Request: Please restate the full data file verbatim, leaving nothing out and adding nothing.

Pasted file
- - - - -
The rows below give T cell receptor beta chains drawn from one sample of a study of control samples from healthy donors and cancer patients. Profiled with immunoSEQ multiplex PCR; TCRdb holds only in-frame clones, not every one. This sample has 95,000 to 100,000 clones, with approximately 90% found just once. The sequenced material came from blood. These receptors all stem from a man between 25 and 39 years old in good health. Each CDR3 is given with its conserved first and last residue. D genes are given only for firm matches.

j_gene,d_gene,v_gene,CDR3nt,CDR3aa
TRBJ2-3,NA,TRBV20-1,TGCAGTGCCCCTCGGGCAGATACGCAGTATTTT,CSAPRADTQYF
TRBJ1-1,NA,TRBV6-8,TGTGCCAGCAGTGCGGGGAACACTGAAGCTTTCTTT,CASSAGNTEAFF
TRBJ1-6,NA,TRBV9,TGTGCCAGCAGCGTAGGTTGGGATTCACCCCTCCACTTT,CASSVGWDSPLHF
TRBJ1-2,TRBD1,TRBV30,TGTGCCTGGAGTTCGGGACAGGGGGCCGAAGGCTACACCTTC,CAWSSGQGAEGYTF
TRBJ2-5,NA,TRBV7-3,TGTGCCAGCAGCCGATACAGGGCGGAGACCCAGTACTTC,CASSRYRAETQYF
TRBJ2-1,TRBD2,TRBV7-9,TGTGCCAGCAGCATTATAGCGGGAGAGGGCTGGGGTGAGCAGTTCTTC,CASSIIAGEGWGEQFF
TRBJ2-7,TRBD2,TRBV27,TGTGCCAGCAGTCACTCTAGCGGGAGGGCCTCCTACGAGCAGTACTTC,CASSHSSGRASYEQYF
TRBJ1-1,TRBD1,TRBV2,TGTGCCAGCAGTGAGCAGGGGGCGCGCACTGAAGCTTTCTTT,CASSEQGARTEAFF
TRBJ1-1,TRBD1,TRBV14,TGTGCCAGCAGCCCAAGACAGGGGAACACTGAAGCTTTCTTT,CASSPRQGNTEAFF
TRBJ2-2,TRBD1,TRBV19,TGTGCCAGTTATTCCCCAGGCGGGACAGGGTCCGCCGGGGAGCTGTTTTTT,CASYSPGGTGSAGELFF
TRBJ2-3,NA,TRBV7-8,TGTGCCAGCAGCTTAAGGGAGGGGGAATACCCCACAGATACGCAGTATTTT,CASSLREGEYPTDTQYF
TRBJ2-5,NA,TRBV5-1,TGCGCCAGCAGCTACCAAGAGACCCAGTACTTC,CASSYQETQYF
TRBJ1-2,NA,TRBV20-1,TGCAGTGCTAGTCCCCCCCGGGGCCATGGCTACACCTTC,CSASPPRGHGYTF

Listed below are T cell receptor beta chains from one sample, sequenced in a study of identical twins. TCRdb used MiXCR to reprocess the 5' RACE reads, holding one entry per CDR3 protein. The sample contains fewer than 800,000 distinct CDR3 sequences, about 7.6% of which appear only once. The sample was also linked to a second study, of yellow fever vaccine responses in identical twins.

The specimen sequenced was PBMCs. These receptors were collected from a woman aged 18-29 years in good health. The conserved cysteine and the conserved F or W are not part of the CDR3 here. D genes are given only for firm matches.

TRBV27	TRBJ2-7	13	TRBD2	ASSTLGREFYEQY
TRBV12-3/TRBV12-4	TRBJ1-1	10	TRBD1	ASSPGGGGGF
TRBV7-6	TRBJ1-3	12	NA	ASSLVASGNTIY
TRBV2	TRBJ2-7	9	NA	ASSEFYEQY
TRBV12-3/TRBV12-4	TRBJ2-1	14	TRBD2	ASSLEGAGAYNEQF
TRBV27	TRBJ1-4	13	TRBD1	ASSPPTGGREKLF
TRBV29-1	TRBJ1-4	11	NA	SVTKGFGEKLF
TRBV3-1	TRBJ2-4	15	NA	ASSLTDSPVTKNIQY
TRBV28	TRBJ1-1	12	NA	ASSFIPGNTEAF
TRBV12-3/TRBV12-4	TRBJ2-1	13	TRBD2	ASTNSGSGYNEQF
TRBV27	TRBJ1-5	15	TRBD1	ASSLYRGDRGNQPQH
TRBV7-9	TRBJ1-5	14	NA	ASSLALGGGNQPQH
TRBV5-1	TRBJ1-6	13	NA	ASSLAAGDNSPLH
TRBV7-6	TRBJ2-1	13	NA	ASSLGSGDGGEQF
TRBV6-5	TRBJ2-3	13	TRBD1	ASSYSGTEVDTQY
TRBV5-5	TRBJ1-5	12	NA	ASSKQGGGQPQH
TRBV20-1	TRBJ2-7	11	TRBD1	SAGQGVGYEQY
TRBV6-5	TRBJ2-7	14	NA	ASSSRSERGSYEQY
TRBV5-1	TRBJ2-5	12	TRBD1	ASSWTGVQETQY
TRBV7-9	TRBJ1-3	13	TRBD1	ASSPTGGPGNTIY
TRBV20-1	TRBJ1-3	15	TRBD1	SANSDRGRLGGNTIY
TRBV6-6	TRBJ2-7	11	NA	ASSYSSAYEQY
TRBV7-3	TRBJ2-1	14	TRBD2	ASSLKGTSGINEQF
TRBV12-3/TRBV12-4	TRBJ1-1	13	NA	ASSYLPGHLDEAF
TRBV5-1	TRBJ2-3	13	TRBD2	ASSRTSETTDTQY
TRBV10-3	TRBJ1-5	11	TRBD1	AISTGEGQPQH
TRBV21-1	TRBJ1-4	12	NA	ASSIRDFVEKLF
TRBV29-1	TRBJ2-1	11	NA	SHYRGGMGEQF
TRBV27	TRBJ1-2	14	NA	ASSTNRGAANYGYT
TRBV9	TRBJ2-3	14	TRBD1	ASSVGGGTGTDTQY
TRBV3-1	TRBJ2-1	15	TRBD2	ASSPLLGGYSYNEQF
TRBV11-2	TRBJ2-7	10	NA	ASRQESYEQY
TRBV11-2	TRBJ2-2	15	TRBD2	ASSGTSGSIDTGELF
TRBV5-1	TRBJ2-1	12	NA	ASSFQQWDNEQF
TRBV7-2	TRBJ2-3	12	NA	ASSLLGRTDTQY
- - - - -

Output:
The rows below give T cell receptor beta chains drawn from one sample of a study of control samples from healthy donors and cancer patients. Profiled with immunoSEQ multiplex PCR; TCRdb holds only in-frame clones, not every one. This sample has 95,000 to 100,000 clones, with approximately 90% found just once. The sequenced material came from blood. These receptors all stem from a man between 25 and 39 years old in good health. Each CDR3 is given with its conserved first and last residue. D genes are given only for firm matches.

j_gene,d_gene,v_gene,CDR3nt,CDR3aa
TRBJ2-3,NA,TRBV20-1,TGCAGTGCCCCTCGGGCAGATACGCAGTATTTT,CSAPRADTQYF
TRBJ1-1,NA,TRBV6-8,TGTGCCAGCAGTGCGGGGAACACTGAAGCTTTCTTT,CASSAGNTEAFF
TRBJ1-6,NA,TRBV9,TGTGCCAGCAGCGTAGGTTGGGATTCACCCCTCCACTTT,CASSVGWDSPLHF
TRBJ1-2,TRBD1,TRBV30,TGTGCCTGGAGTTCGGGACAGGGGGCCGAAGGCTACACCTTC,CAWSSGQGAEGYTF
TRBJ2-5,NA,TRBV7-3,TGTGCCAGCAGCCGATACAGGGCGGAGACCCAGTACTTC,CASSRYRAETQYF
TRBJ2-1,TRBD2,TRBV7-9,TGTGCCAGCAGCATTATAGCGGGAGAGGGCTGGGGTGAGCAGTTCTTC,CASSIIAGEGWGEQFF
TRBJ2-7,TRBD2,TRBV27,TGTGCCAGCAGTCACTCTAGCGGGAGGGCCTCCTACGAGCAGTACTTC,CASSHSSGRASYEQYF
TRBJ1-1,TRBD1,TRBV2,TGTGCCAGCAGTGAGCAGGGGGCGCGCACTGAAGCTTTCTTT,CASSEQGARTEAFF
TRBJ1-1,TRBD1,TRBV14,TGTGCCAGCAGCCCAAGACAGGGGAACACTGAAGCTTTCTTT,CASSPRQGNTEAFF
TRBJ2-2,TRBD1,TRBV19,TGTGCCAGTTATTCCCCAGGCGGGACAGGGTCCGCCGGGGAGCTGTTTTTT,CASYSPGGTGSAGELFF
TRBJ2-3,NA,TRBV7-8,TGTGCCAGCAGCTTAAGGGAGGGGGAATACCCCACAGATACGCAGTATTTT,CASSLREGEYPTDTQYF
TRBJ2-5,NA,TRBV5-1,TGCGCCAGCAGCTACCAAGAGACCCAGTACTTC,CASSYQETQYF
TRBJ1-2,NA,TRBV20-1,TGCAGTGCTAGTCCCCCCCGGGGCCATGGCTACACCTTC,CSASPPRGHGYTF

Listed below are T cell receptor beta chains from one sample, sequenced in a study of identical twins. TCRdb used MiXCR to reprocess the 5' RACE reads, holding one entry per CDR3 protein. The sample contains fewer than 800,000 distinct CDR3 sequences, about 7.6% of which appear only once. The sample was also linked to a second study, of yellow fever vaccine responses in identical twins.

The specimen sequenced was PBMCs. These receptors were collected from a woman aged 18-29 years in good health. The conserved cysteine and the conserved F or W are not part of the CDR3 here. D genes are given only for firm matches.

TRBV27	TRBJ2-7	13	TRBD2	ASSTLGREFYEQY
TRBV12-3/TRBV12-4	TRBJ1-1	10	TRBD1	ASSPGGGGGF
TRBV7-6	TRBJ1-3	12	NA	ASSLVASGNTIY
TRBV2	TRBJ2-7	9	NA	ASSEFYEQY
TRBV12-3/TRBV12-4	TRBJ2-1	14	TRBD2	ASSLEGAGAYNEQF
TRBV27	TRBJ1-4	13	TRBD1	ASSPPTGGREKLF
TRBV29-1	TRBJ1-4	11	NA	SVTKGFGEKLF
TRBV3-1	TRBJ2-4	15	NA	ASSLTDSPVTKNIQY
TRBV28	TRBJ1-1	12	NA	ASSFIPGNTEAF
TRBV12-3/TRBV12-4	TRBJ2-1	13	TRBD2	ASTNSGSGYNEQF
TRBV27	TRBJ1-5	15	TRBD1	ASSLYRGDRGNQPQH
TRBV7-9	TRBJ1-5	14	NA	ASSLALGGGNQPQH
TRBV5-1	TRBJ1-6	13	NA	ASSLAAGDNSPLH
TRBV7-6	TRBJ2-1	13	NA	ASSLGSGDGGEQF
TRBV6-5	TRBJ2-3	13	TRBD1	ASSYSGTEVDTQY
TRBV5-5	TRBJ1-5	12	NA	ASSKQGGGQPQH
TRBV20-1	TRBJ2-7	11	TRBD1	SAGQGVGYEQY
TRBV6-5	TRBJ2-7	14	NA	ASSSRSERGSYEQY
TRBV5-1	TRBJ2-5	12	TRBD1	ASSWTGVQETQY
TRBV7-9	TRBJ1-3	13	TRBD1	ASSPTGGPGNTIY
TRBV20-1	TRBJ1-3	15	TRBD1	SANSDRGRLGGNTIY
TRBV6-6	TRBJ2-7	11	NA	ASSYSSAYEQY
TRBV7-3	TRBJ2-1	14	TRBD2	ASSLKGTSGINEQF
TRBV12-3/TRBV12-4	TRBJ1-1	13	NA	ASSYLPGHLDEAF
TRBV5-1	TRBJ2-3	13	TRBD2	ASSRTSETTDTQY
TRBV10-3	TRBJ1-5	11	TRBD1	AISTGEGQPQH
TRBV21-1	TRBJ1-4	12	NA	ASSIRDFVEKLF
TRBV29-1	TRBJ2-1	11	NA	SHYRGGMGEQF
TRBV27	TRBJ1-2	14	NA	ASSTNRGAANYGYT
TRBV9	TRBJ2-3	14	TRBD1	ASSVGGGTGTDTQY
TRBV3-1	TRBJ2-1	15	TRBD2	ASSPLLGGYSYNEQF
TRBV11-2	TRBJ2-7	10	NA	ASRQESYEQY
TRBV11-2	TRBJ2-2	15	TRBD2	ASSGTSGSIDTGELF
TRBV5-1	TRBJ2-1	12	NA	ASSFQQWDNEQF
TRBV7-2	TRBJ2-3	12	NA	ASSLLGRTDTQY